Wednesday, October 16, 2013

Squirrel Chasing. Part I - Management

Puddin, Matt-Matt, and I were hanging out in a shaded area of our yard today.  A squirrel came down from one of the trees in my neighbor's yard and just stared at us.  That squirrel could have gone anywhere else (there were plenty of other trees), but chose to hang out where the dogs were.


It got me to thinking about how hard it can be to modify squirrel chasing behavior.  Dogs are natural hunters; they like to chase moving things.  But unlike rabbits, deer, cats, etc.. squirrels seem to invite the chase.  Anthropomorphically speaking, they seem to enjoy getting dogs all worked up.  For one example, see the video below or click here


Modifying squirrel chasing behavior can be harder but it's not impossible. Suppression (shocking, choking, spritzing, yelling, etc..) is not the way to handle the behavior. The proper way can take months of work.  But the extra time spent will be well worth the wait. Using suppression methods can create other behavioral problems; and suppression often doesn't work.

Notes:
1. Some pet parents might consider hiring a highly skilled professional to help modify squirrel chasing behavior. Especially if any of the following apply:
A. The dog is stronger than the pet parent and the pet parent has trouble holding on to the leash when a squirrel is present
B. The dog might kill or eat a squirrel once caught or the dog has killed/eaten live squirrels in the past.
Make sure the trainer is skilled enough to know how to use positive reinforcement - instead of suppression/punishment
2. No matter how well-trained, dogs should be on leash in unsecured areas. 
3. When taking your dog out on leash, make sure the walking equipment is safe and secure. I prefer an H-style harness with  a martingale backup. I also like to attach the leash to my belt loop - in addition to holding it with my hands. Periodically, check your leash for tears.

Management is the first tenet of most (if not all) behavior modification programs.  The more your dog chases squirrels, the harder it will be to teach an alternate behavior.  So before we start teaching the dog not to chase squirrels, we must prevent squirrel chasing. How do we do that?  Well, it depends on each individual dog and their human's situation. Here are some ideas:

1. Walk dogs at times when you will least likely run into squirrels - i.e. when it's dark

2. Walk dogs in areas where you will least likely see squirrels - i.e. treeless areas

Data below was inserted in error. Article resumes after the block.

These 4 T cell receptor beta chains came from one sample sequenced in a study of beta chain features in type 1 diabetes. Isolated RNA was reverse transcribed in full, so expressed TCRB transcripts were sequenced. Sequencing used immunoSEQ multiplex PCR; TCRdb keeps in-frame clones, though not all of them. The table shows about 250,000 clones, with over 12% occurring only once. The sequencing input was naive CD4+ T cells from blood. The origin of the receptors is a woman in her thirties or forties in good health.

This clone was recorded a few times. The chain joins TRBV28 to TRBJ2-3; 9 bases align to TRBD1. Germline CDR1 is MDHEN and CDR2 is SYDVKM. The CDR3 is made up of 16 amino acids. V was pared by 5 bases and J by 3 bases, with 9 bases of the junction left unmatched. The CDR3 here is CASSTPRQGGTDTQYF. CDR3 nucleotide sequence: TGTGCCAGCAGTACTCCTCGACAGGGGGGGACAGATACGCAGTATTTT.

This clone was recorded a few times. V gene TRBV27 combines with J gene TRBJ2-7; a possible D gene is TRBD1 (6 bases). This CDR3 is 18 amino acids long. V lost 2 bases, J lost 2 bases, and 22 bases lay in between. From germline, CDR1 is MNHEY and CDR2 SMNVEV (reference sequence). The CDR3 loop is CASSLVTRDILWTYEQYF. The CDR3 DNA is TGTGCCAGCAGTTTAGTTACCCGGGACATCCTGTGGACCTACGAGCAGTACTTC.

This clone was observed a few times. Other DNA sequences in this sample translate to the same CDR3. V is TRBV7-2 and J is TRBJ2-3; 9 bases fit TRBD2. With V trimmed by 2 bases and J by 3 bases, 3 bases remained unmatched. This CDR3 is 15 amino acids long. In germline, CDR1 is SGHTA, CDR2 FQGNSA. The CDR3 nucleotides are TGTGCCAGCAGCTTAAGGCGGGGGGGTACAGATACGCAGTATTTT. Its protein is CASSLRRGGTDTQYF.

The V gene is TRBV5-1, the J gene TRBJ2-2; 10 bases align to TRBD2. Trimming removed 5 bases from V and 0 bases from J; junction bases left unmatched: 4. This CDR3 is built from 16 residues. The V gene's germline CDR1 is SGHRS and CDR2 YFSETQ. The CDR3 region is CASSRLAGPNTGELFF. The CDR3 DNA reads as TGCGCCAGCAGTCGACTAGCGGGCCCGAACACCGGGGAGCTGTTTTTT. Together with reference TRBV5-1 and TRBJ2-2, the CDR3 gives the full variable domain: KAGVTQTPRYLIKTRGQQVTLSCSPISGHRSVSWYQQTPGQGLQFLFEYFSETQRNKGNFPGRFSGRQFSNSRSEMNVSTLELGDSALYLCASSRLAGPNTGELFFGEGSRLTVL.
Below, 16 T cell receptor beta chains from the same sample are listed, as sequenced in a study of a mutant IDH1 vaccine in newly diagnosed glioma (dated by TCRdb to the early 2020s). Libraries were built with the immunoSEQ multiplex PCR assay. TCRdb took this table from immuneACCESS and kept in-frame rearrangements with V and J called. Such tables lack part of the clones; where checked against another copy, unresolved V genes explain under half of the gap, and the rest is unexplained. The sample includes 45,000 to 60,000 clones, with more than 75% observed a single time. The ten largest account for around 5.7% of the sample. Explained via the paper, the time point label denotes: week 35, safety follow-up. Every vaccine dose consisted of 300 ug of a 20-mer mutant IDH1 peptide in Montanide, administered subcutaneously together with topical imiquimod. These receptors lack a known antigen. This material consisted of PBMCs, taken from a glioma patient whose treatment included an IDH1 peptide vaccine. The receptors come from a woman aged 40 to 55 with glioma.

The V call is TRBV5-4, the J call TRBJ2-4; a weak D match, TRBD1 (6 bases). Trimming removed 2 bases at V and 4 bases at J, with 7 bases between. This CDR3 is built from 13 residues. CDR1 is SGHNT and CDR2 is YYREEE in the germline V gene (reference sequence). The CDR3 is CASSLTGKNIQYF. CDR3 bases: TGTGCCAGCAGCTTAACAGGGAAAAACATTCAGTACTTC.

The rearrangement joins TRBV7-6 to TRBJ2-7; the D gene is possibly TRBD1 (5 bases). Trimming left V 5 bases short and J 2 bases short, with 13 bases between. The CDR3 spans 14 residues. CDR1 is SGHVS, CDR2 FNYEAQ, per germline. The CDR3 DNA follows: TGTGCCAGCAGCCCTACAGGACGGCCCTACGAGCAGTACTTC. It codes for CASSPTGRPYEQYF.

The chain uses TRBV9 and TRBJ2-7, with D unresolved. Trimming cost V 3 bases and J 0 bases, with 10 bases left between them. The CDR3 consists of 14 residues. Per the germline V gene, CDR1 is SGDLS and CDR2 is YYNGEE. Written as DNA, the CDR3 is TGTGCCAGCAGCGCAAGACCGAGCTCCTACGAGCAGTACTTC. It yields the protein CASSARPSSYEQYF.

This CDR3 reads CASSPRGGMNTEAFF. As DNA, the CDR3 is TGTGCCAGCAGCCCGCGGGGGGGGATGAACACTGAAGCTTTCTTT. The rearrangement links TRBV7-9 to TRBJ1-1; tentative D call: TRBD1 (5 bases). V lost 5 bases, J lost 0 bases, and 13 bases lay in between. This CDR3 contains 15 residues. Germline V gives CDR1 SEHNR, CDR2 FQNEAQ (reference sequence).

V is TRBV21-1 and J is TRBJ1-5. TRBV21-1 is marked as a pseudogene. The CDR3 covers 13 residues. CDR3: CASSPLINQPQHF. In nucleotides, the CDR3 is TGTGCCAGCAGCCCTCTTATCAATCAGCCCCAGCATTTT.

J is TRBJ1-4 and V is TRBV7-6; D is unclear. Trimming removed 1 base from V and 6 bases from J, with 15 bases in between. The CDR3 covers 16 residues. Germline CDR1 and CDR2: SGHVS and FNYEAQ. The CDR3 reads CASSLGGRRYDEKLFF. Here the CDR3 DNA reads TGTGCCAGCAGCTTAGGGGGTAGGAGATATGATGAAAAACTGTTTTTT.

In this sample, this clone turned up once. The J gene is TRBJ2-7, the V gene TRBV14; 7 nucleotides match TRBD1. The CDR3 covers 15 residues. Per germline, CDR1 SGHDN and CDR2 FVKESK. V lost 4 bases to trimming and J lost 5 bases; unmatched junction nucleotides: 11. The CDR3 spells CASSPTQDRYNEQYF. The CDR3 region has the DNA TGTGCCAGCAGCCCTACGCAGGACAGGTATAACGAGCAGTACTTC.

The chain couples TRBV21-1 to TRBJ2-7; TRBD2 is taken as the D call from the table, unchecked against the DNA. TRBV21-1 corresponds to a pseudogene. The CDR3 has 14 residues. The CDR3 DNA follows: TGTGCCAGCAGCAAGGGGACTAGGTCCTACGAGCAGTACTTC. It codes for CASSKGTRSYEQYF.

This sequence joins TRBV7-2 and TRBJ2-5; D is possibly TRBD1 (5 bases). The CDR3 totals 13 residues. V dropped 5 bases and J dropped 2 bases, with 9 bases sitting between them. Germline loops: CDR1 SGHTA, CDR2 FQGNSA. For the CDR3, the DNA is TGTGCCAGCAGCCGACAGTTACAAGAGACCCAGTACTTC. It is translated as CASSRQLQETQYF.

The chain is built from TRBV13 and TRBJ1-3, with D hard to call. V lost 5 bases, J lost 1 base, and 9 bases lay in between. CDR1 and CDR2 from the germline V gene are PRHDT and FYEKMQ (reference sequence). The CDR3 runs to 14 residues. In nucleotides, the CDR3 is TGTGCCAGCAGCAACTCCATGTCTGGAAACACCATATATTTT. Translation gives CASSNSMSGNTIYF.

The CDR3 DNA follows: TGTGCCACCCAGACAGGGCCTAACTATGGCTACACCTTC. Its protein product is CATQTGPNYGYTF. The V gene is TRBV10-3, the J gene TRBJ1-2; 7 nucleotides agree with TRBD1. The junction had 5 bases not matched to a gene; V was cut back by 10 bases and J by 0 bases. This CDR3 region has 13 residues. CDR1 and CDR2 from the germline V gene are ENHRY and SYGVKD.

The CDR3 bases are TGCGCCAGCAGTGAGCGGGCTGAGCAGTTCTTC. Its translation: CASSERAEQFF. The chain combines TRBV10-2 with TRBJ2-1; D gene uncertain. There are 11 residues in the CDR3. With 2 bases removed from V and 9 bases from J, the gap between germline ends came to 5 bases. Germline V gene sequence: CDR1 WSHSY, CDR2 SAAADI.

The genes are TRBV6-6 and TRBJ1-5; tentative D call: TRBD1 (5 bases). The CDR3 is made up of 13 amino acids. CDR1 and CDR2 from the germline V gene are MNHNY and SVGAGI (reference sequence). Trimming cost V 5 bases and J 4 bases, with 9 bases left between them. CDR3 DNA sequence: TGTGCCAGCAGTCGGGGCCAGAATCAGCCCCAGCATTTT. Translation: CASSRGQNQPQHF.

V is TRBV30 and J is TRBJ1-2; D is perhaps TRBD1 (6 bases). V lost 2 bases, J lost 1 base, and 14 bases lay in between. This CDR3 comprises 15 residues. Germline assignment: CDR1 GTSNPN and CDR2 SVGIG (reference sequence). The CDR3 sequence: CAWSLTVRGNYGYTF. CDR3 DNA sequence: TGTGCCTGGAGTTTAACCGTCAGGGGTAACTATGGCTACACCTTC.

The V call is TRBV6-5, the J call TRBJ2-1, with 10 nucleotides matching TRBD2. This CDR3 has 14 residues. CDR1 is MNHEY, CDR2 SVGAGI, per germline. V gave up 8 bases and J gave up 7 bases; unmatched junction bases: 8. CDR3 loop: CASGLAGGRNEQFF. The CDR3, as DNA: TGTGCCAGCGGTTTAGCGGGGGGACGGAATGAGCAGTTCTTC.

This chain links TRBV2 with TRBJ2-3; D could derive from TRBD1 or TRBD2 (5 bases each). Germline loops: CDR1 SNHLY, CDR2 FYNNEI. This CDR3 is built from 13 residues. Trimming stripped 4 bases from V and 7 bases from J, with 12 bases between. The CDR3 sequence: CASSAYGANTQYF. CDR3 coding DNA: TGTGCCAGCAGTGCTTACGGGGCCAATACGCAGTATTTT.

3. If you have a large yard, block off sections where squirrels would mostly likely be

4. If you have a yard, take the dog out on leash. Watch for squirrels. Try to spot them before your dog does.  Go back in the house if you see any (but try not to drag your dog away - it can create more negative associations)

5. If you have a yard, discourage squirrel visitors (humanely and safely)
I had a squirrel that liked to run across the fence and get my neighbor's dog all worked up.  The neighbor dog was jumping on the fence and breaking it and the neighbor would do nothing about it.  So I placed double sided tape on the fence to discourage the squirrel and to keep the dog from breaking down the fence.
Note: I watched to make sure the squirrel didn't get stuck on the tape.  He/she actually didn't touch the tape at all - just stopped walking across the fence.

6. Don't leave dogs outside unattended

7. If squirrels can be seen beyond the fence, construct redundant fencing and set up visual barriers.

8. If squirrels can be seen from inside the residence, cover the windows or keep pets way from windows to the outside (by making certain rooms off limits or using furniture strategically or use other barriers)

9. If you live with multiple dogs who get more excited when they are together, you might have to walk them separately -- maybe even let them out in the yard separately (if you have a yard)

These are just a few ideas. You might be able to think of more. A good trainer can also analyze the home situation and come up with ideas.

Coming up: Part II - Foundation

Look for future squirrel chasing posts here.

Do you have any questions on management?  Write them in the comments section below.

Email general questions or comments to education@stubbypuddin.com
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1 comment:

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